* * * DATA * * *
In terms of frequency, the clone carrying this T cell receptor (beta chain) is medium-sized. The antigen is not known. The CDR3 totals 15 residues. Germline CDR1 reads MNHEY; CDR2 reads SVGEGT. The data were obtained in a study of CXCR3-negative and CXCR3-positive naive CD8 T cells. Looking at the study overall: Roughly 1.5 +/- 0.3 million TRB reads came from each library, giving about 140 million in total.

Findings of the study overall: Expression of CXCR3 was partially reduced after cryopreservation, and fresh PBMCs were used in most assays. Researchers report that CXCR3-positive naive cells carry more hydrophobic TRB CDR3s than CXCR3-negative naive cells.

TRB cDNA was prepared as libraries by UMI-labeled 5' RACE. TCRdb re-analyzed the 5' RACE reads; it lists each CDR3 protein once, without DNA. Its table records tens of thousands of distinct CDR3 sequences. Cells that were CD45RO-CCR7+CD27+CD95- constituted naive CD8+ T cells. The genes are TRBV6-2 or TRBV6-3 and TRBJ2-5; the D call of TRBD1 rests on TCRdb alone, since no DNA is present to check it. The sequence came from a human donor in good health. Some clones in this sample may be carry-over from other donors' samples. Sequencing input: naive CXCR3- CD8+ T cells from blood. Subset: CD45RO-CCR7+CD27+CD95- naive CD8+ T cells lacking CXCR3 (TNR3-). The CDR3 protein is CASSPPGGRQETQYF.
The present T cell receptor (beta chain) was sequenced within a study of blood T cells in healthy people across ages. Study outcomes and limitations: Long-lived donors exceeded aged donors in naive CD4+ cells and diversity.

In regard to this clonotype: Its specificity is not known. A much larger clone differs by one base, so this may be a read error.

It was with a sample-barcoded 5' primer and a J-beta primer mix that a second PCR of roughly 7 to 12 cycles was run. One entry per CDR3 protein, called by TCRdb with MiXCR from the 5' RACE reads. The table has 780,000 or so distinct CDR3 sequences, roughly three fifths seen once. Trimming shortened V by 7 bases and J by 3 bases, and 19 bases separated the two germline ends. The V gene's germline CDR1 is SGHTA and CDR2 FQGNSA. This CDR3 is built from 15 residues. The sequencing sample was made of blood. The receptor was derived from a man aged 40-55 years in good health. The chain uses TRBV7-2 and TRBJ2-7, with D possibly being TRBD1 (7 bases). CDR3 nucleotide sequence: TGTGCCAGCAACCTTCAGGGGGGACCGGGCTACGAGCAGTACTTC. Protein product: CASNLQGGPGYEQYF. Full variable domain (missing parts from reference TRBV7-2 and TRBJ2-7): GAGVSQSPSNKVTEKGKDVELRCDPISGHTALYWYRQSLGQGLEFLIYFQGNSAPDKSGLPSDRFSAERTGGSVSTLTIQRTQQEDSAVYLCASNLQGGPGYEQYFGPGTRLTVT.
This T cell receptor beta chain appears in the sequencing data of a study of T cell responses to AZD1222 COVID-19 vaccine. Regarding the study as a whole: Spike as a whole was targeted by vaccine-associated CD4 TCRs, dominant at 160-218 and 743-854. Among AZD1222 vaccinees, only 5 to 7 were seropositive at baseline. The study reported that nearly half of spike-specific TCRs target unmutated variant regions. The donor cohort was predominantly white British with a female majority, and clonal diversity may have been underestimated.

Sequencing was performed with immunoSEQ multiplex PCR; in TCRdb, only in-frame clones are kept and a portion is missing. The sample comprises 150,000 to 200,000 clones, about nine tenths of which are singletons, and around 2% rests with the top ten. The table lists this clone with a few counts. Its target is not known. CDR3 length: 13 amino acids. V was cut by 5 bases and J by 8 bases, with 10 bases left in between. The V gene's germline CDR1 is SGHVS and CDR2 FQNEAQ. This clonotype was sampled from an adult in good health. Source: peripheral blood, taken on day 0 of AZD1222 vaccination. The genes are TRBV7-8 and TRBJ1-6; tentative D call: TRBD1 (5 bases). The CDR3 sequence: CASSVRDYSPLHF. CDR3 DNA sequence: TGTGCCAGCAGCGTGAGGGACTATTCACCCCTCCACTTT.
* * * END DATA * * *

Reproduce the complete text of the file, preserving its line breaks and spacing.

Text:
In terms of frequency, the clone carrying this T cell receptor (beta chain) is medium-sized. The antigen is not known. The CDR3 totals 15 residues. Germline CDR1 reads MNHEY; CDR2 reads SVGEGT. The data were obtained in a study of CXCR3-negative and CXCR3-positive naive CD8 T cells. Looking at the study overall: Roughly 1.5 +/- 0.3 million TRB reads came from each library, giving about 140 million in total.

Findings of the study overall: Expression of CXCR3 was partially reduced after cryopreservation, and fresh PBMCs were used in most assays. Researchers report that CXCR3-positive naive cells carry more hydrophobic TRB CDR3s than CXCR3-negative naive cells.

TRB cDNA was prepared as libraries by UMI-labeled 5' RACE. TCRdb re-analyzed the 5' RACE reads; it lists each CDR3 protein once, without DNA. Its table records tens of thousands of distinct CDR3 sequences. Cells that were CD45RO-CCR7+CD27+CD95- constituted naive CD8+ T cells. The genes are TRBV6-2 or TRBV6-3 and TRBJ2-5; the D call of TRBD1 rests on TCRdb alone, since no DNA is present to check it. The sequence came from a human donor in good health. Some clones in this sample may be carry-over from other donors' samples. Sequencing input: naive CXCR3- CD8+ T cells from blood. Subset: CD45RO-CCR7+CD27+CD95- naive CD8+ T cells lacking CXCR3 (TNR3-). The CDR3 protein is CASSPPGGRQETQYF.
The present T cell receptor (beta chain) was sequenced within a study of blood T cells in healthy people across ages. Study outcomes and limitations: Long-lived donors exceeded aged donors in naive CD4+ cells and diversity.

In regard to this clonotype: Its specificity is not known. A much larger clone differs by one base, so this may be a read error.

It was with a sample-barcoded 5' primer and a J-beta primer mix that a second PCR of roughly 7 to 12 cycles was run. One entry per CDR3 protein, called by TCRdb with MiXCR from the 5' RACE reads. The table has 780,000 or so distinct CDR3 sequences, roughly three fifths seen once. Trimming shortened V by 7 bases and J by 3 bases, and 19 bases separated the two germline ends. The V gene's germline CDR1 is SGHTA and CDR2 FQGNSA. This CDR3 is built from 15 residues. The sequencing sample was made of blood. The receptor was derived from a man aged 40-55 years in good health. The chain uses TRBV7-2 and TRBJ2-7, with D possibly being TRBD1 (7 bases). CDR3 nucleotide sequence: TGTGCCAGCAACCTTCAGGGGGGACCGGGCTACGAGCAGTACTTC. Protein product: CASNLQGGPGYEQYF. Full variable domain (missing parts from reference TRBV7-2 and TRBJ2-7): GAGVSQSPSNKVTEKGKDVELRCDPISGHTALYWYRQSLGQGLEFLIYFQGNSAPDKSGLPSDRFSAERTGGSVSTLTIQRTQQEDSAVYLCASNLQGGPGYEQYFGPGTRLTVT.
This T cell receptor beta chain appears in the sequencing data of a study of T cell responses to AZD1222 COVID-19 vaccine. Regarding the study as a whole: Spike as a whole was targeted by vaccine-associated CD4 TCRs, dominant at 160-218 and 743-854. Among AZD1222 vaccinees, only 5 to 7 were seropositive at baseline. The study reported that nearly half of spike-specific TCRs target unmutated variant regions. The donor cohort was predominantly white British with a female majority, and clonal diversity may have been underestimated.

Sequencing was performed with immunoSEQ multiplex PCR; in TCRdb, only in-frame clones are kept and a portion is missing. The sample comprises 150,000 to 200,000 clones, about nine tenths of which are singletons, and around 2% rests with the top ten. The table lists this clone with a few counts. Its target is not known. CDR3 length: 13 amino acids. V was cut by 5 bases and J by 8 bases, with 10 bases left in between. The V gene's germline CDR1 is SGHVS and CDR2 FQNEAQ. This clonotype was sampled from an adult in good health. Source: peripheral blood, taken on day 0 of AZD1222 vaccination. The genes are TRBV7-8 and TRBJ1-6; tentative D call: TRBD1 (5 bases). The CDR3 sequence: CASSVRDYSPLHF. CDR3 DNA sequence: TGTGCCAGCAGCGTGAGGGACTATTCACCCCTCCACTTT.